Anxiety is one of the main reasons people seek psychological help. Whether in the form of phobias, generalized anxiety, obsessions, panic attacks, stress anxiety, etc.
During my consultation in Las Palmas de Gran Canaria, I deal with people with anxiety disorders on a daily basis. It is a great effort that I make with my patients to keep anxiety from continuing to control their lives. And the effort is rewarded, because a very high percentage of them manage to achieve the well-being that they desperately needed. What can be done in therapy in these cases? Let’s see.
What is the usual treatment for anxiety?
Pathological anxiety has two main symptoms which are hot spots for treatment. One of them is worries or anxious thoughts. The other is overactivation (nervousness, tension, tachycardia, etc.) that accompanies the cognitive component.
Traditional cognitive behavioral therapy focuses its treatment on these two components as follows:
For physiological overactivation
Relaxation techniques are used, Such as controlled breathing or progressive muscle relaxation. Exposure exercises are also performed, where possible, in situations that cause anxiety.
As they approach anxious stimuli, they get used to them, reducing the feeling of nervousness.
As for concerns, verbal cognitive restructuring and behavioral experiences they have shown great efficiency.
With the help of restructuring, concerns begin to be recognized and identified. On the other hand, there is debate about intolerance of uncertainty and the need to cope with the feeling of not being able to control certain aspects of life. The usefulness of the concerns is also reassessed and the beliefs underlying them are worked on.
Finally, behavioral experiments are created to expose the person to the results of the predictions of their concerns. Thanks to these experiences patient beliefs are denied, Which generally predict much worse results than what happens in the end.
The usefulness of mindfulness
Cognitive behavioral therapy for anxiety, in each of its manifestations, has been shown to be scientifically effective in a multitude of studies. Then … Why include mindfulness in treatment?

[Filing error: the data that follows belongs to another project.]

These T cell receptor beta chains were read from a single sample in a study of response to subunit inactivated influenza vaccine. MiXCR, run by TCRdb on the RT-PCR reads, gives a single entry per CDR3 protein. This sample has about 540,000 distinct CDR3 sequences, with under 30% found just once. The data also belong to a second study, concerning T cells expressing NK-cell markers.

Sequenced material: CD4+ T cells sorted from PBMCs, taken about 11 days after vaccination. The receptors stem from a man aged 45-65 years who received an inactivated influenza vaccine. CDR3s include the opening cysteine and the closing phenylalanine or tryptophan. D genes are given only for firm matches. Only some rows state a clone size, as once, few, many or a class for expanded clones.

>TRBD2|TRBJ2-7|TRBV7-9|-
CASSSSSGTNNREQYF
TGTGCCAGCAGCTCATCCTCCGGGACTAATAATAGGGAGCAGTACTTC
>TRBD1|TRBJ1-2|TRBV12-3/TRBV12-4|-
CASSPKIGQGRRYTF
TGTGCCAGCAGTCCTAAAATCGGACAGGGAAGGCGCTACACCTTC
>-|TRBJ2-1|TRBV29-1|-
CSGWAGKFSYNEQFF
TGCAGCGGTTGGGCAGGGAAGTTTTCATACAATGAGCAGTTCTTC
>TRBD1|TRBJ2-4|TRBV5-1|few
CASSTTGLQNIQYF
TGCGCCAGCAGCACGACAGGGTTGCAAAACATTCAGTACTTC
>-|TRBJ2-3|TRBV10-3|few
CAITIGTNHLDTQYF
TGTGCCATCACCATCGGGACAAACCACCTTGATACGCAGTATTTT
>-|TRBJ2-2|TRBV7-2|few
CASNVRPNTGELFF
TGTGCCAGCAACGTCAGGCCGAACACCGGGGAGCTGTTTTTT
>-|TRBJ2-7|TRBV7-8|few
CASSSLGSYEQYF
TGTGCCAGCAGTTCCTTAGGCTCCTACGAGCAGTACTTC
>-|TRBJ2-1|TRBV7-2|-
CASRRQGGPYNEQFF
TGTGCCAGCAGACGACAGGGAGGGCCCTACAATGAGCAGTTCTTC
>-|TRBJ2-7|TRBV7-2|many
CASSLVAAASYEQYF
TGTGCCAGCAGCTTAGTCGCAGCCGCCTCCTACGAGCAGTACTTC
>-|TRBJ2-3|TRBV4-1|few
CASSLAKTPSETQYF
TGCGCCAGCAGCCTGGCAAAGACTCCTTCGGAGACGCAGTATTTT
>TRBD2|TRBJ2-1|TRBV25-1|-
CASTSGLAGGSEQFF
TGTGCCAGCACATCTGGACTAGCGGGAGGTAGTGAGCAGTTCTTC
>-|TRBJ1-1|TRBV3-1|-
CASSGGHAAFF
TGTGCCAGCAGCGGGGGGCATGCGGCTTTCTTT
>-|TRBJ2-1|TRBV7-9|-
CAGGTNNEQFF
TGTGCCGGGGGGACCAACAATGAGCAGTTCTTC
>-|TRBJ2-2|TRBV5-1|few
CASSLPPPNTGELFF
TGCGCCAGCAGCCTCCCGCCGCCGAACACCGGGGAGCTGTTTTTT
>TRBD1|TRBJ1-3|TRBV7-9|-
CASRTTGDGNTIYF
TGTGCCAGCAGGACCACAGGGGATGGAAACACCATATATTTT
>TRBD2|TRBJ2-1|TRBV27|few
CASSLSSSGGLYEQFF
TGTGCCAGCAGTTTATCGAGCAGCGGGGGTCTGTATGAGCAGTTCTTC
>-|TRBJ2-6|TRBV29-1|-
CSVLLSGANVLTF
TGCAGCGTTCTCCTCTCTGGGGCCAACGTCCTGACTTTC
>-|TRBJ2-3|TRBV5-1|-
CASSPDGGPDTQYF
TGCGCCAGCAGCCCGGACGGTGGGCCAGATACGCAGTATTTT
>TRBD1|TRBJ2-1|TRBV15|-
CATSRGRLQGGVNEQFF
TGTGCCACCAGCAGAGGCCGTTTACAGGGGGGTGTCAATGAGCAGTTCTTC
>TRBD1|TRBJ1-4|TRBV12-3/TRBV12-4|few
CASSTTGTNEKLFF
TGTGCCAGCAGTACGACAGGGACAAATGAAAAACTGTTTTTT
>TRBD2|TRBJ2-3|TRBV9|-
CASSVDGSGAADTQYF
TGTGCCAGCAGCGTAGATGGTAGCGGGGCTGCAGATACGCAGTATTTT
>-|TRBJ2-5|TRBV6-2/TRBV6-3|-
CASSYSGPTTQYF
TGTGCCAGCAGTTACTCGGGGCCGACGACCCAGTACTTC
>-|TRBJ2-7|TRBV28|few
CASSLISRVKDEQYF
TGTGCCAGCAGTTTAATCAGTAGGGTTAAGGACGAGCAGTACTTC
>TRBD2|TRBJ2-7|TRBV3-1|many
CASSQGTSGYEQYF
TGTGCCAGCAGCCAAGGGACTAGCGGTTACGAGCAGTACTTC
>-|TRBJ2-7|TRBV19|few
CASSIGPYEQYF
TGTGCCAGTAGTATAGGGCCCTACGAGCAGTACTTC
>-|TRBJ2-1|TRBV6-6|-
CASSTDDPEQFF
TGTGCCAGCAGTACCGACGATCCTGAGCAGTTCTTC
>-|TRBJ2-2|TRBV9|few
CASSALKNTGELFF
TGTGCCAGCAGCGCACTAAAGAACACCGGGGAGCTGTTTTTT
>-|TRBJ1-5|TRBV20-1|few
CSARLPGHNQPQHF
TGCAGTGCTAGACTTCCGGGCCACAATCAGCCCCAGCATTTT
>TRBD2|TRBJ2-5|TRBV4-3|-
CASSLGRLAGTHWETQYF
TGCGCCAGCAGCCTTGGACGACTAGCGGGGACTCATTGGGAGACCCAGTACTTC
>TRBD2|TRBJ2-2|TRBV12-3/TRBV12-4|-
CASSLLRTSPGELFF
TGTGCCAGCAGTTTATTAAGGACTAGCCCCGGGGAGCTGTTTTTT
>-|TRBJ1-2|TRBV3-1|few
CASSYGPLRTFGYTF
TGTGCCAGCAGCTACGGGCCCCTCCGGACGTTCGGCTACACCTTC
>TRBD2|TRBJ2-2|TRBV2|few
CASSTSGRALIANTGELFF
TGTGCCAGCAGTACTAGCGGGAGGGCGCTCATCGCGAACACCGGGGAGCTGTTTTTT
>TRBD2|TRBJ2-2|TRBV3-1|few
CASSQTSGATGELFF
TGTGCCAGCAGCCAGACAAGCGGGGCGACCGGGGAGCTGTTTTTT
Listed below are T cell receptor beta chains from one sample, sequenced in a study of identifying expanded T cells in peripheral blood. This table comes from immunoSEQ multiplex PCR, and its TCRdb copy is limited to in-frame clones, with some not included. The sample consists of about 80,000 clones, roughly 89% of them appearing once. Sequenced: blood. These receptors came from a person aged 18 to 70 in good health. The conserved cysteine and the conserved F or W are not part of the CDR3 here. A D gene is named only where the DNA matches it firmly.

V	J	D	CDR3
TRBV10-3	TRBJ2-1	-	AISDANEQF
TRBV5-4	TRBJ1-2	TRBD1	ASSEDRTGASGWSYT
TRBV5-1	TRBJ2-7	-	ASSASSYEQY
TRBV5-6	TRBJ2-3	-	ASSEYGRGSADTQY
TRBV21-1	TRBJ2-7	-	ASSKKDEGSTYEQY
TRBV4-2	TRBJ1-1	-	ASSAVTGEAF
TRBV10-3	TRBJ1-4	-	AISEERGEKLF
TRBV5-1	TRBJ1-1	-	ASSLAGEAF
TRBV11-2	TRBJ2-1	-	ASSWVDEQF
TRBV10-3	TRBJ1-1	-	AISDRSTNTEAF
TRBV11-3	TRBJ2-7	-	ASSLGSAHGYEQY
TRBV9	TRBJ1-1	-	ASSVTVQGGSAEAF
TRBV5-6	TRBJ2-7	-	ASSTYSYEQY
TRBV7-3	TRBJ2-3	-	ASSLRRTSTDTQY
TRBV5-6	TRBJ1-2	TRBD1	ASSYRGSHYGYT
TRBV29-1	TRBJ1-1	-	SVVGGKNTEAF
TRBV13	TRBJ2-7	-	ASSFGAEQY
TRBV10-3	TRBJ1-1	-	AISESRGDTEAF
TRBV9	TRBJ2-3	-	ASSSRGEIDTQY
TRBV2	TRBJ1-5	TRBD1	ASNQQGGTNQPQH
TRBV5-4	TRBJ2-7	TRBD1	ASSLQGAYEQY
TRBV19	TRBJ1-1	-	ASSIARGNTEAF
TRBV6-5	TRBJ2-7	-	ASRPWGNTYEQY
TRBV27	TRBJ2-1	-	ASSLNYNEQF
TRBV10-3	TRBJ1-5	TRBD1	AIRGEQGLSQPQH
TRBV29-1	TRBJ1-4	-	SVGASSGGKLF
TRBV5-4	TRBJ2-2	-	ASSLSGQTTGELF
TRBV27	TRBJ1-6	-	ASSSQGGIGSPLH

The difficulty of controlling thoughts
It is well known that trying to control or change thoughts is a difficult task. Sometimes we don’t remember something we want and at other times anxious thoughts come to our mind uncontrollably. In fact, the more we try to remember, the more we get stuck. I the more we try to forget, the more our thoughts are present.
It is estimated that we have around 4000 thoughts during our waking state, which last only a few seconds and rarely have to do with the task at hand. These are automatic thoughts of all kinds, some neutral, some pleasant, most absurd, and some unpleasant.
People with anxiety problems they tend to cling to unpleasant thoughts and recreate them over and over again, With an unpleasant mood.
An alternative solution
Many of the automatic thoughts that cause us anxiety, as well as some of the beliefs that govern our lives, can be reassessed and restructured. These changes occur thanks to the rationalization of certain thoughts and mental patterns results in an improvement in the quality of life and people’s well-being.
But there are times when thoughts or beliefs cannot be changed, or it could lead to greater discomfort than the present. It was then that I discovered the extraordinary usefulness of third generation therapies.
Acceptance and Commitment Therapy (ACT)
ACT belongs to the latest generation of cognitive behavioral therapies and emphasizes the need to let go of control over internal events and accept experiences as they come. One of the most serious problems we suffer from is what is known as “experiential avoidance”. We insist on avoiding feeling or thinking unpleasant things and try to control them as we do with external events.
If we want to stop watching tele5, just change the channel. If we want to stop thinking that our child will be in an accident when they go out to party in the car, and not worry about it, it’s more complicated.
The result of avoiding all those emotions, thoughts and physical sensations that are unpleasant to us is to stop living and devote ourselves body and soul to fighting our “problem”. The effort in acceptance and commitment therapy is put into recovery or find a life full of meaning, based on individual values.
For the management of intrusive thoughts, ACT has developed a technique called cognitive diffusion. One of the objectives of this technique is to show that thoughts are just that, thoughts or memories, and that they should not be confused with their referents (real events that cause fear or anxiety ).